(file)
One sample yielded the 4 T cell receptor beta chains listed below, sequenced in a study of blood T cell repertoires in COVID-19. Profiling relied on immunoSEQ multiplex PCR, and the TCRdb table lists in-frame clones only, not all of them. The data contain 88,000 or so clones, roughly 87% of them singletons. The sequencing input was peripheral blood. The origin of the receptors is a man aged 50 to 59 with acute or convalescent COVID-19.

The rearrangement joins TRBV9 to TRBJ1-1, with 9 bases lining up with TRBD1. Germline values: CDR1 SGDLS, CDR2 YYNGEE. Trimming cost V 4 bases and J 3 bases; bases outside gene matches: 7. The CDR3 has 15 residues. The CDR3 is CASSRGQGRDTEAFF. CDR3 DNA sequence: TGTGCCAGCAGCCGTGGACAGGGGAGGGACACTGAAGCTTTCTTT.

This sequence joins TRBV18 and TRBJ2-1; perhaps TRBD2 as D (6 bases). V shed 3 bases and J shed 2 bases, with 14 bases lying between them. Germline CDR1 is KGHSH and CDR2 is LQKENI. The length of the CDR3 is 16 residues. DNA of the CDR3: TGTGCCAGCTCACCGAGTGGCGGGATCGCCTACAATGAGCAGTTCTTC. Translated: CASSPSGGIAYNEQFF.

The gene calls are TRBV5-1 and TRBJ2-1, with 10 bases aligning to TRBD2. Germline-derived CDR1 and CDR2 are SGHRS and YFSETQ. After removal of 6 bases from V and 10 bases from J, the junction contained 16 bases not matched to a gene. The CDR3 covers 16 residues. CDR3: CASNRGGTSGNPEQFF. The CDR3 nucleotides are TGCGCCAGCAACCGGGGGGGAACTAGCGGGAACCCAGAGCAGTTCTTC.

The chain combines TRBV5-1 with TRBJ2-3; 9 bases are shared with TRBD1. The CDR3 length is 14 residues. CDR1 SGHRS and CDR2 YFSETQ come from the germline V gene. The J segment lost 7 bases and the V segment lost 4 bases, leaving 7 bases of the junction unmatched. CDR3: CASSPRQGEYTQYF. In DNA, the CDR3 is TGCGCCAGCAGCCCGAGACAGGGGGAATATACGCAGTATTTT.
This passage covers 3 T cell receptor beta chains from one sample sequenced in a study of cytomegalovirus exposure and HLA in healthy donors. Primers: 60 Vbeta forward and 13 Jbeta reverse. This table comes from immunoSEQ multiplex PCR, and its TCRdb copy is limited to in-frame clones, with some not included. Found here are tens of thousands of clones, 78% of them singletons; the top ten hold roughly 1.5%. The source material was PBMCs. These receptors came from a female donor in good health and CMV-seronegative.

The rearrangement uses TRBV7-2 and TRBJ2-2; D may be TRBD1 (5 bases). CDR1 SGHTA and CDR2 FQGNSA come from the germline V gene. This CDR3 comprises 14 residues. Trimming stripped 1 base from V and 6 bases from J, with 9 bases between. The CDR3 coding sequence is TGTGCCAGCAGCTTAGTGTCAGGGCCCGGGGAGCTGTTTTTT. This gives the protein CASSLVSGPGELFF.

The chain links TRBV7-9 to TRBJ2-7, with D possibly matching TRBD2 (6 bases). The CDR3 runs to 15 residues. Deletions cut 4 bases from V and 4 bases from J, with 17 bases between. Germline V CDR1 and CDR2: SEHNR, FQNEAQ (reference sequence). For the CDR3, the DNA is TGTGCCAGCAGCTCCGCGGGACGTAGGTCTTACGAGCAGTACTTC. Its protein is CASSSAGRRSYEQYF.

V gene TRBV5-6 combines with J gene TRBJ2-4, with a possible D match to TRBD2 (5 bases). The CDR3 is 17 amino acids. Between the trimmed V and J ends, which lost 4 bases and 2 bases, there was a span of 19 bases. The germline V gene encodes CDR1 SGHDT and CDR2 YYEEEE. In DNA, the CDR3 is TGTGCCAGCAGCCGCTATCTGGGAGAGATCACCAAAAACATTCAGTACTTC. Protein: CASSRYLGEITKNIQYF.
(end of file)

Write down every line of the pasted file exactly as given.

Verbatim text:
One sample yielded the 4 T cell receptor beta chains listed below, sequenced in a study of blood T cell repertoires in COVID-19. Profiling relied on immunoSEQ multiplex PCR, and the TCRdb table lists in-frame clones only, not all of them. The data contain 88,000 or so clones, roughly 87% of them singletons. The sequencing input was peripheral blood. The origin of the receptors is a man aged 50 to 59 with acute or convalescent COVID-19.

The rearrangement joins TRBV9 to TRBJ1-1, with 9 bases lining up with TRBD1. Germline values: CDR1 SGDLS, CDR2 YYNGEE. Trimming cost V 4 bases and J 3 bases; bases outside gene matches: 7. The CDR3 has 15 residues. The CDR3 is CASSRGQGRDTEAFF. CDR3 DNA sequence: TGTGCCAGCAGCCGTGGACAGGGGAGGGACACTGAAGCTTTCTTT.

This sequence joins TRBV18 and TRBJ2-1; perhaps TRBD2 as D (6 bases). V shed 3 bases and J shed 2 bases, with 14 bases lying between them. Germline CDR1 is KGHSH and CDR2 is LQKENI. The length of the CDR3 is 16 residues. DNA of the CDR3: TGTGCCAGCTCACCGAGTGGCGGGATCGCCTACAATGAGCAGTTCTTC. Translated: CASSPSGGIAYNEQFF.

The gene calls are TRBV5-1 and TRBJ2-1, with 10 bases aligning to TRBD2. Germline-derived CDR1 and CDR2 are SGHRS and YFSETQ. After removal of 6 bases from V and 10 bases from J, the junction contained 16 bases not matched to a gene. The CDR3 covers 16 residues. CDR3: CASNRGGTSGNPEQFF. The CDR3 nucleotides are TGCGCCAGCAACCGGGGGGGAACTAGCGGGAACCCAGAGCAGTTCTTC.

The chain combines TRBV5-1 with TRBJ2-3; 9 bases are shared with TRBD1. The CDR3 length is 14 residues. CDR1 SGHRS and CDR2 YFSETQ come from the germline V gene. The J segment lost 7 bases and the V segment lost 4 bases, leaving 7 bases of the junction unmatched. CDR3: CASSPRQGEYTQYF. In DNA, the CDR3 is TGCGCCAGCAGCCCGAGACAGGGGGAATATACGCAGTATTTT.
This passage covers 3 T cell receptor beta chains from one sample sequenced in a study of cytomegalovirus exposure and HLA in healthy donors. Primers: 60 Vbeta forward and 13 Jbeta reverse. This table comes from immunoSEQ multiplex PCR, and its TCRdb copy is limited to in-frame clones, with some not included. Found here are tens of thousands of clones, 78% of them singletons; the top ten hold roughly 1.5%. The source material was PBMCs. These receptors came from a female donor in good health and CMV-seronegative.

The rearrangement uses TRBV7-2 and TRBJ2-2; D may be TRBD1 (5 bases). CDR1 SGHTA and CDR2 FQGNSA come from the germline V gene. This CDR3 comprises 14 residues. Trimming stripped 1 base from V and 6 bases from J, with 9 bases between. The CDR3 coding sequence is TGTGCCAGCAGCTTAGTGTCAGGGCCCGGGGAGCTGTTTTTT. This gives the protein CASSLVSGPGELFF.

The chain links TRBV7-9 to TRBJ2-7, with D possibly matching TRBD2 (6 bases). The CDR3 runs to 15 residues. Deletions cut 4 bases from V and 4 bases from J, with 17 bases between. Germline V CDR1 and CDR2: SEHNR, FQNEAQ (reference sequence). For the CDR3, the DNA is TGTGCCAGCAGCTCCGCGGGACGTAGGTCTTACGAGCAGTACTTC. Its protein is CASSSAGRRSYEQYF.

V gene TRBV5-6 combines with J gene TRBJ2-4, with a possible D match to TRBD2 (5 bases). The CDR3 is 17 amino acids. Between the trimmed V and J ends, which lost 4 bases and 2 bases, there was a span of 19 bases. The germline V gene encodes CDR1 SGHDT and CDR2 YYEEEE. In DNA, the CDR3 is TGTGCCAGCAGCCGCTATCTGGGAGAGATCACCAAAAACATTCAGTACTTC. Protein: CASSRYLGEITKNIQYF.